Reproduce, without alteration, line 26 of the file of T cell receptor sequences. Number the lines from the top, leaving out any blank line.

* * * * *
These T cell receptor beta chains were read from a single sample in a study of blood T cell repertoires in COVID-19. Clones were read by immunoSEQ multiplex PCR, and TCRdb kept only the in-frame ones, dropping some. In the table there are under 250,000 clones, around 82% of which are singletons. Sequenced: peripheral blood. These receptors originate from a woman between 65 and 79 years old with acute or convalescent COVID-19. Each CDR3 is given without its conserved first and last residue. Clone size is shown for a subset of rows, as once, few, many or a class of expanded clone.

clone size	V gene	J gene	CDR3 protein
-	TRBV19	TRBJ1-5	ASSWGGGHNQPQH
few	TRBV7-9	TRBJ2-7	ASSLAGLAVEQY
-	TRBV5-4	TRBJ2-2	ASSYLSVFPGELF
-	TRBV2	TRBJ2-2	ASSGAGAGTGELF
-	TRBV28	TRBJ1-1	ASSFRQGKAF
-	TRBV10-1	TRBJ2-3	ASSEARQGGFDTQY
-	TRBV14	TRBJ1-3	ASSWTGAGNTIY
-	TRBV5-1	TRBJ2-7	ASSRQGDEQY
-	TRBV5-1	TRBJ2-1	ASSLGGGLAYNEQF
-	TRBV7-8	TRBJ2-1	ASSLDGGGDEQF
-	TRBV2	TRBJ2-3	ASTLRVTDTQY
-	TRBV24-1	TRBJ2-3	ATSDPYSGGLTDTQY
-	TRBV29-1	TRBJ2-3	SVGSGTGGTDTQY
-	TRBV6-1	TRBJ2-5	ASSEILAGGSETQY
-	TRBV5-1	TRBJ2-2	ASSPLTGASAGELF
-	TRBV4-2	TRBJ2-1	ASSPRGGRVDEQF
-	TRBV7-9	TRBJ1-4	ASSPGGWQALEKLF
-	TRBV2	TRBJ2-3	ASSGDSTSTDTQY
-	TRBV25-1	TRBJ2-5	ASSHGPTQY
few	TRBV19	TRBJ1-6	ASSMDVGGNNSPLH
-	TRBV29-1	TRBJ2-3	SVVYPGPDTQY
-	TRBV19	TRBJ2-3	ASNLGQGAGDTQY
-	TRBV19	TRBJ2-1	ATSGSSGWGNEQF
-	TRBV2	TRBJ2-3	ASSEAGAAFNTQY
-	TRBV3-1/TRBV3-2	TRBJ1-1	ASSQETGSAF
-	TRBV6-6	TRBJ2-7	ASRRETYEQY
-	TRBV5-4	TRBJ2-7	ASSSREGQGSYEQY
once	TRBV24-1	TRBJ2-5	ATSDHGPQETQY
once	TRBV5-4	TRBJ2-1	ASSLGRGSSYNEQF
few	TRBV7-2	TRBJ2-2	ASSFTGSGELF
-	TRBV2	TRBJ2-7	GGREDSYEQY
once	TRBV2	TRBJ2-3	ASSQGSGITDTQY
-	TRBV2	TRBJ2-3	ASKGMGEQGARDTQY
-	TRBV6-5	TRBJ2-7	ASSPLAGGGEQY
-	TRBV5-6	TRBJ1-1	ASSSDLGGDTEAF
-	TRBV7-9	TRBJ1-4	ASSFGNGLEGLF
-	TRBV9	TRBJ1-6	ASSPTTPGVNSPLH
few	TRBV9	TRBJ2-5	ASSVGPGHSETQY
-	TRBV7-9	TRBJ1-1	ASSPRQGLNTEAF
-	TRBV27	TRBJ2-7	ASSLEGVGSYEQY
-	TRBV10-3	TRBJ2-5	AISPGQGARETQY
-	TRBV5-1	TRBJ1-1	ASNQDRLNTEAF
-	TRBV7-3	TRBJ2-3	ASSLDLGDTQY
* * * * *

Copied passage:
-	TRBV2	TRBJ2-3	ASSEAGAAFNTQY